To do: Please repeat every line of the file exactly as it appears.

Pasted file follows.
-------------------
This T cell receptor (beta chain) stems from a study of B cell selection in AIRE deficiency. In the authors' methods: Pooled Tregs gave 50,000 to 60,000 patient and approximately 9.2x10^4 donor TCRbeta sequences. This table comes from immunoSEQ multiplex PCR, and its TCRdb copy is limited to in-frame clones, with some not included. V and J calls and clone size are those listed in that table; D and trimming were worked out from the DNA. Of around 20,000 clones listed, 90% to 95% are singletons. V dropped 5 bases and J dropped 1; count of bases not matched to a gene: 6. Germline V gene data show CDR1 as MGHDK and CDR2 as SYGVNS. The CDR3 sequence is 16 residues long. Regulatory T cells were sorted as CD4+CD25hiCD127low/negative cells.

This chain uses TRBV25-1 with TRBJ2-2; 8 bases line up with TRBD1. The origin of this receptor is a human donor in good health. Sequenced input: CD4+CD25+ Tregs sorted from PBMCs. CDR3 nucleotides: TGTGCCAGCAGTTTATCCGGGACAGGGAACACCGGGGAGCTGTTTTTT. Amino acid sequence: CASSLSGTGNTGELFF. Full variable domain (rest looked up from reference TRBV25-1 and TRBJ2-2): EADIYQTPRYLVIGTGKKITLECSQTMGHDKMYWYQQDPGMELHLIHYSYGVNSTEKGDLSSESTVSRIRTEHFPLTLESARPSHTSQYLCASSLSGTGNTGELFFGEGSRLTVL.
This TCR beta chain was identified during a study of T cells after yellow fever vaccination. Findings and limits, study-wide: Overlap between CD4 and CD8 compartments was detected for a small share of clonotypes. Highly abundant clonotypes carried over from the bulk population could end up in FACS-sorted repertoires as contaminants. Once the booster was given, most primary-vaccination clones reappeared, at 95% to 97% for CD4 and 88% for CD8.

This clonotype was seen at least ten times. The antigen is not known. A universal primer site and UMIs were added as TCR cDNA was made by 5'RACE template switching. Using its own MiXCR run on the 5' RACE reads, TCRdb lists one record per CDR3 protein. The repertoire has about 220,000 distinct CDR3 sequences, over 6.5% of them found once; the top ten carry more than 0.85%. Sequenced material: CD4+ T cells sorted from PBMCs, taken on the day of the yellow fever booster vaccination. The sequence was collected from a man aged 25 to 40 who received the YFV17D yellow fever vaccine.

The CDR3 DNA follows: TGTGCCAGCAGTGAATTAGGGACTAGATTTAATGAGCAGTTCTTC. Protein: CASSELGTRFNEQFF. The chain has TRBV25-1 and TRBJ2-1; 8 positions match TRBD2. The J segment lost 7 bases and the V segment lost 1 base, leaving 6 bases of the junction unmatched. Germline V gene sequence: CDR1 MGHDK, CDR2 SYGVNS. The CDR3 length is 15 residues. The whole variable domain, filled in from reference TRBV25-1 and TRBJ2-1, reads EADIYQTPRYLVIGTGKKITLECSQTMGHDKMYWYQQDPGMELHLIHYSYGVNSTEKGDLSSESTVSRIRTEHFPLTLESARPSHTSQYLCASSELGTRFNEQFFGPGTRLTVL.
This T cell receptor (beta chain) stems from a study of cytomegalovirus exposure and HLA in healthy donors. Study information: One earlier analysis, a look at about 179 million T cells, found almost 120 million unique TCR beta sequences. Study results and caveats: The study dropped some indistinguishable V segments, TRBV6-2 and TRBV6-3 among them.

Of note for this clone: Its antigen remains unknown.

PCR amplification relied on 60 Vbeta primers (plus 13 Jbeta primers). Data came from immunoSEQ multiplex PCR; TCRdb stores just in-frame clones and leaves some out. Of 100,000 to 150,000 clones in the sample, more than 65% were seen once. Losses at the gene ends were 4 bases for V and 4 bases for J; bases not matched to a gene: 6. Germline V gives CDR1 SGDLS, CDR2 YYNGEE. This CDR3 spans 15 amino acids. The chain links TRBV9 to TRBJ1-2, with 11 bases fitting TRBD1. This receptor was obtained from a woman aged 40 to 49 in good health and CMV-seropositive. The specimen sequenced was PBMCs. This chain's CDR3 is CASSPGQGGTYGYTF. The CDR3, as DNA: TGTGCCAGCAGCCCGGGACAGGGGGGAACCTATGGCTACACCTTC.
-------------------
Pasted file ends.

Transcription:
This T cell receptor (beta chain) stems from a study of B cell selection in AIRE deficiency. In the authors' methods: Pooled Tregs gave 50,000 to 60,000 patient and approximately 9.2x10^4 donor TCRbeta sequences. This table comes from immunoSEQ multiplex PCR, and its TCRdb copy is limited to in-frame clones, with some not included. V and J calls and clone size are those listed in that table; D and trimming were worked out from the DNA. Of around 20,000 clones listed, 90% to 95% are singletons. V dropped 5 bases and J dropped 1; count of bases not matched to a gene: 6. Germline V gene data show CDR1 as MGHDK and CDR2 as SYGVNS. The CDR3 sequence is 16 residues long. Regulatory T cells were sorted as CD4+CD25hiCD127low/negative cells.

This chain uses TRBV25-1 with TRBJ2-2; 8 bases line up with TRBD1. The origin of this receptor is a human donor in good health. Sequenced input: CD4+CD25+ Tregs sorted from PBMCs. CDR3 nucleotides: TGTGCCAGCAGTTTATCCGGGACAGGGAACACCGGGGAGCTGTTTTTT. Amino acid sequence: CASSLSGTGNTGELFF. Full variable domain (rest looked up from reference TRBV25-1 and TRBJ2-2): EADIYQTPRYLVIGTGKKITLECSQTMGHDKMYWYQQDPGMELHLIHYSYGVNSTEKGDLSSESTVSRIRTEHFPLTLESARPSHTSQYLCASSLSGTGNTGELFFGEGSRLTVL.
This TCR beta chain was identified during a study of T cells after yellow fever vaccination. Findings and limits, study-wide: Overlap between CD4 and CD8 compartments was detected for a small share of clonotypes. Highly abundant clonotypes carried over from the bulk population could end up in FACS-sorted repertoires as contaminants. Once the booster was given, most primary-vaccination clones reappeared, at 95% to 97% for CD4 and 88% for CD8.

This clonotype was seen at least ten times. The antigen is not known. A universal primer site and UMIs were added as TCR cDNA was made by 5'RACE template switching. Using its own MiXCR run on the 5' RACE reads, TCRdb lists one record per CDR3 protein. The repertoire has about 220,000 distinct CDR3 sequences, over 6.5% of them found once; the top ten carry more than 0.85%. Sequenced material: CD4+ T cells sorted from PBMCs, taken on the day of the yellow fever booster vaccination. The sequence was collected from a man aged 25 to 40 who received the YFV17D yellow fever vaccine.

The CDR3 DNA follows: TGTGCCAGCAGTGAATTAGGGACTAGATTTAATGAGCAGTTCTTC. Protein: CASSELGTRFNEQFF. The chain has TRBV25-1 and TRBJ2-1; 8 positions match TRBD2. The J segment lost 7 bases and the V segment lost 1 base, leaving 6 bases of the junction unmatched. Germline V gene sequence: CDR1 MGHDK, CDR2 SYGVNS. The CDR3 length is 15 residues. The whole variable domain, filled in from reference TRBV25-1 and TRBJ2-1, reads EADIYQTPRYLVIGTGKKITLECSQTMGHDKMYWYQQDPGMELHLIHYSYGVNSTEKGDLSSESTVSRIRTEHFPLTLESARPSHTSQYLCASSELGTRFNEQFFGPGTRLTVL.
This T cell receptor (beta chain) stems from a study of cytomegalovirus exposure and HLA in healthy donors. Study information: One earlier analysis, a look at about 179 million T cells, found almost 120 million unique TCR beta sequences. Study results and caveats: The study dropped some indistinguishable V segments, TRBV6-2 and TRBV6-3 among them.

Of note for this clone: Its antigen remains unknown.

PCR amplification relied on 60 Vbeta primers (plus 13 Jbeta primers). Data came from immunoSEQ multiplex PCR; TCRdb stores just in-frame clones and leaves some out. Of 100,000 to 150,000 clones in the sample, more than 65% were seen once. Losses at the gene ends were 4 bases for V and 4 bases for J; bases not matched to a gene: 6. Germline V gives CDR1 SGDLS, CDR2 YYNGEE. This CDR3 spans 15 amino acids. The chain links TRBV9 to TRBJ1-2, with 11 bases fitting TRBD1. This receptor was obtained from a woman aged 40 to 49 in good health and CMV-seropositive. The specimen sequenced was PBMCs. This chain's CDR3 is CASSPGQGGTYGYTF. The CDR3, as DNA: TGTGCCAGCAGCCCGGGACAGGGGGGAACCTATGGCTACACCTTC.